Job well done

SAYED Hussaini was forced to flee his home in Afghanistan and move to Iran when he was young.

Afghan refugee Sayed Hussaini talks to WENDY WILLIAMS about finding work at Jimmy Possum

After decades of waiting and living as a refugee he has come to Bendigo with his family to make a new life.

They arrived eight months ago and have had to overcome a number of challenges, not least the language.

But after months struggling to find work, the father-of-three has been employed by furniture company Jimmy Possum, which is now calling on other local employers to embrace refugees in the workforce.

Mr Hussaini, speaking through interpreter Zahir Saberi, said he was grateful for the opportunity.

“Today I am very happy,” he said.

 “I felt very alone and isolated in the first two months.

 “It was very hard moving here and very hard to find a job

“For me staying at home was a big problem, I didn’t like it. I felt isolated and sick of doing nothing; I was bored.

“But when my daughter Attena was born in Bendigo the whole thing changed for me and I settled in well."

Mr Hussaini said he liked Australia.

 “The most important thing is peace," he said.

 “I was in Iran for 25 years but I never miss it, because the government’s behaviour and attitude was not good towards refugees.

“My children got left out of childcare because they were Afghan even though they were born in Iran. My wife Fatimah is from Iran.

“Now for the first time my children Arman and Amir are in school. They started last year and they love it.

“Our eldest son, Arman, 7, got an Endeavour Award at school and can speak English better than me."

Mr Hussaini said one problem is Australians do not know refugees.

"I think most Australians, because of what they think of as Islam, they do not believe we are Muslim if they look at us, we are not what they think.

“It is very hard for other people to trust us. But if someone trusts a refugee they will provide the best work.

“We are very hardworking and very interested to work.”

Jimmy Possum managing director Margot Spalding is urging other local businesses to hire refugees.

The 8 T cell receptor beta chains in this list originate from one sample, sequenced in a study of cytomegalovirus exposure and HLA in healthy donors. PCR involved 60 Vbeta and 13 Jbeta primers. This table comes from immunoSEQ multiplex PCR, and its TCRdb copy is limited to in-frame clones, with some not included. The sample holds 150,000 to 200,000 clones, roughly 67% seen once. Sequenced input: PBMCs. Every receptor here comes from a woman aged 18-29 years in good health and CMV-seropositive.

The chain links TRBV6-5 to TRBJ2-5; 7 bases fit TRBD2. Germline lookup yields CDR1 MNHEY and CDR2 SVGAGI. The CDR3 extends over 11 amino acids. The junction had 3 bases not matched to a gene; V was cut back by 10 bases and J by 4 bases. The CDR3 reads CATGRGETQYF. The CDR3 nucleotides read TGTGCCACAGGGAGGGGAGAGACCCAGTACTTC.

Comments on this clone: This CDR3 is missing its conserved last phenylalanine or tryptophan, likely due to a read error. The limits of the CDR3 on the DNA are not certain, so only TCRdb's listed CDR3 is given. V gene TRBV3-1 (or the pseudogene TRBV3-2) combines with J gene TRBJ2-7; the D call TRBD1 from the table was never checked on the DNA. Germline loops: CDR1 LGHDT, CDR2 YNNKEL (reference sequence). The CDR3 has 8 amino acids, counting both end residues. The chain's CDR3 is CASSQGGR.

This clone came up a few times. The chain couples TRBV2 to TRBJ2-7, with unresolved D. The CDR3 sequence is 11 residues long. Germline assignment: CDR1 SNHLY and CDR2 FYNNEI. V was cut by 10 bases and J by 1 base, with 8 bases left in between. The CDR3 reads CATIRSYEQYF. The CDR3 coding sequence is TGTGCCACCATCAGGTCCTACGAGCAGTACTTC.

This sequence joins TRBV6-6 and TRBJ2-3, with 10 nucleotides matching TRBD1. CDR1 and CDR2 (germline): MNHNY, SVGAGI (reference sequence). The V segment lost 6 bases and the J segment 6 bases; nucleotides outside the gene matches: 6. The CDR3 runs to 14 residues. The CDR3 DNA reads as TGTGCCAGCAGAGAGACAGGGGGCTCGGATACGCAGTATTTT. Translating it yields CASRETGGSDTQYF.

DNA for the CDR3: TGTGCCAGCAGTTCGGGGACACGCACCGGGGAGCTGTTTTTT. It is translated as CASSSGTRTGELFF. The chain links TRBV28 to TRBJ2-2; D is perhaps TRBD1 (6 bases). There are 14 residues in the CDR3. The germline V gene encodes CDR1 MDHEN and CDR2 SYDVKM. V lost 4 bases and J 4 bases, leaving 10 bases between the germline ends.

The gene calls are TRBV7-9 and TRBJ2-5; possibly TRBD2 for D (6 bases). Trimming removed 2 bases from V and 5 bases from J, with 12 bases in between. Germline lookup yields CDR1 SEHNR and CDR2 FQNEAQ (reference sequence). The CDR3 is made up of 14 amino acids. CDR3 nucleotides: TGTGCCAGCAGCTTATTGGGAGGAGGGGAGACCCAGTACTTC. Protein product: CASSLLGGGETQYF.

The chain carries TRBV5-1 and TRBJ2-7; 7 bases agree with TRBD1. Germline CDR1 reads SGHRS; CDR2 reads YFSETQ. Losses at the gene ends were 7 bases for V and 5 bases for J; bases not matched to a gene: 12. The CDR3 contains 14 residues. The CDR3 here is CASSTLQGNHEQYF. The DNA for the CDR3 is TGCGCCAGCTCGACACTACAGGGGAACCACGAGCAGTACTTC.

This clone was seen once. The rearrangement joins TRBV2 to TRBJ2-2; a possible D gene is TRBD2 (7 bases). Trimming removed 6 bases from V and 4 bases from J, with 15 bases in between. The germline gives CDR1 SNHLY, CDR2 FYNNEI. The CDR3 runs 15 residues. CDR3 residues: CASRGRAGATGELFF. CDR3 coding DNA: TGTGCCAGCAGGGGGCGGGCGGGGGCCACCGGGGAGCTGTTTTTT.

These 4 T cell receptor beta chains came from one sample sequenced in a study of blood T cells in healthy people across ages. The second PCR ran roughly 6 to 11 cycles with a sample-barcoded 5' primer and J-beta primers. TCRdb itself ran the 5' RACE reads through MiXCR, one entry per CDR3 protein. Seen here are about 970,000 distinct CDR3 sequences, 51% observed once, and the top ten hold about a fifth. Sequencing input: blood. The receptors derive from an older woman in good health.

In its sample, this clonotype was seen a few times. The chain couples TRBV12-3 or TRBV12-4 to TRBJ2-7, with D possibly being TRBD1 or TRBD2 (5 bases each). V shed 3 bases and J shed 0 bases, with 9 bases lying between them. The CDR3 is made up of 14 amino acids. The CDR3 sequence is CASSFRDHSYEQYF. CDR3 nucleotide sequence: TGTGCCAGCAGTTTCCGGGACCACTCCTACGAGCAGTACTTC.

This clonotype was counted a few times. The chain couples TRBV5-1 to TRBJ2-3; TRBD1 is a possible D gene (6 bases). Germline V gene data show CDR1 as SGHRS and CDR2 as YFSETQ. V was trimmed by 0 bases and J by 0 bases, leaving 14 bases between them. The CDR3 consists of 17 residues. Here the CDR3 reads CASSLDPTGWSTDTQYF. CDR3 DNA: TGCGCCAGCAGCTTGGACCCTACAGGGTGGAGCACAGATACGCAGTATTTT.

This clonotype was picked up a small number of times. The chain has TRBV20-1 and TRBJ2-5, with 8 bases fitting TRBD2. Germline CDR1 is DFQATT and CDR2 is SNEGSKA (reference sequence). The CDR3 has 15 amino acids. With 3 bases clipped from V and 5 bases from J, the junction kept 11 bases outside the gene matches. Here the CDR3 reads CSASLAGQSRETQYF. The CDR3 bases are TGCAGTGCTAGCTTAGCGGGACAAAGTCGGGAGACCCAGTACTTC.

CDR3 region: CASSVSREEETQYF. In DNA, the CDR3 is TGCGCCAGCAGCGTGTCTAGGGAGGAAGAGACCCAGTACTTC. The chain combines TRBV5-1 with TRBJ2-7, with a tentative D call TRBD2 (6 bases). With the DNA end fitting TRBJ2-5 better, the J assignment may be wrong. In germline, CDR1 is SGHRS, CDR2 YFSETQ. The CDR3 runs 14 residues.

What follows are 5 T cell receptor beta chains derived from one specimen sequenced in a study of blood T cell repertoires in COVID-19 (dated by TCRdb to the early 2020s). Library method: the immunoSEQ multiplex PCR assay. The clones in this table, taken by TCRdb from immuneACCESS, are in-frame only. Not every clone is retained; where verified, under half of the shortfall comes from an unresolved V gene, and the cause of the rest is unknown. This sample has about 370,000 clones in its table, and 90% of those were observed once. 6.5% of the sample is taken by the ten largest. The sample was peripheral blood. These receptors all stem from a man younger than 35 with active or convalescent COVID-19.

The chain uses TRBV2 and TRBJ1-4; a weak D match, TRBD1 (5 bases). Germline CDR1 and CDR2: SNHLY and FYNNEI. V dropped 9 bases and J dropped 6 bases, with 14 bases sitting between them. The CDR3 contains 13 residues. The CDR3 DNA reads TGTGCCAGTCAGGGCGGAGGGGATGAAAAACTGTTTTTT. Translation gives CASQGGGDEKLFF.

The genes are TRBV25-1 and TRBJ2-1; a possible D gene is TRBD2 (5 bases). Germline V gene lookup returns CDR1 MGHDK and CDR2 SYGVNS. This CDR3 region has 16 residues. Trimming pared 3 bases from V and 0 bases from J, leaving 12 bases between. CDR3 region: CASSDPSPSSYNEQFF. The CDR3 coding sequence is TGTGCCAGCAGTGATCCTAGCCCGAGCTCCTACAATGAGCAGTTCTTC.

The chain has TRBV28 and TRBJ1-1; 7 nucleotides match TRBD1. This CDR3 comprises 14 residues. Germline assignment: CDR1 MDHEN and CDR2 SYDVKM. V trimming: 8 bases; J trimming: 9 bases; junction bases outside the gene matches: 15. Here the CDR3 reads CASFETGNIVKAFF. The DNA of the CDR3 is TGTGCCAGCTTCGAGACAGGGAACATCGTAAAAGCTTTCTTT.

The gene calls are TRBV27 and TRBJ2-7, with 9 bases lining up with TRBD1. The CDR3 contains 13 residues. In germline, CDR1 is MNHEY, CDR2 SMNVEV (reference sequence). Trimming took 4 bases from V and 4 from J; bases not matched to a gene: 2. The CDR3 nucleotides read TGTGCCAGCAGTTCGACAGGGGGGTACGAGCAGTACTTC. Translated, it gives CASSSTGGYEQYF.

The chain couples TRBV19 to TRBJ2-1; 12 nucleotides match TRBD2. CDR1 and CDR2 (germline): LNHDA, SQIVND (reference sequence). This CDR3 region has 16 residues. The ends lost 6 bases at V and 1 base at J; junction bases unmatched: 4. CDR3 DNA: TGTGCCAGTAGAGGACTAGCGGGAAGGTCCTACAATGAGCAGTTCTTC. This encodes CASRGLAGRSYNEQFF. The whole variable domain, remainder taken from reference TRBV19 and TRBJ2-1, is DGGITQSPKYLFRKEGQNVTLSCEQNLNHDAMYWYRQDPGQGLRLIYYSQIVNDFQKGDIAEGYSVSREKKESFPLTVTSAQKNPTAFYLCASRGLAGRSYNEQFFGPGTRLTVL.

“It is very important to us at Jimmy Possum to make a contribution to the community. We like to offer opportunities to all sorts of people,” she said.

“In the beginning we didn’t have a job available but we said we could give Sayed the opportunity to work a few hours a week as work experience.

“We very quickly observed that he had a good attitude and he wanted to work; he needed to work. He had skills from employment in Afghanistan, he has a trade background.

 “After four weeks' work experience we offered Sayed a position in our upholstery department.

“Communication could have been a problem but Sayed’s area leaders say his English is improving a lot and we have developed manuals that are visual and give demonstrations.

“We think it is very important for businesses to encourage and support refugees in our community.

“A lot of people in Australia are never exposed to anybody different, they don’t know any refugees, it is a very important thing to recognise that refugees are good people.

“History shows us that refugees came here in other decades and have been very successful, and worked very hard.

“We believe Afghans will be very successful too.”

Bendigo Community Health Services acting chief executive Anne Somerville said employment was important.

“It can give more than remuneration but also a feeling of belonging and is just good for our mental health.

"We couldn’t be happier for Sayed and his family to be working with Margot and the team at Jimmy Possum, a great local company supporting our community.”

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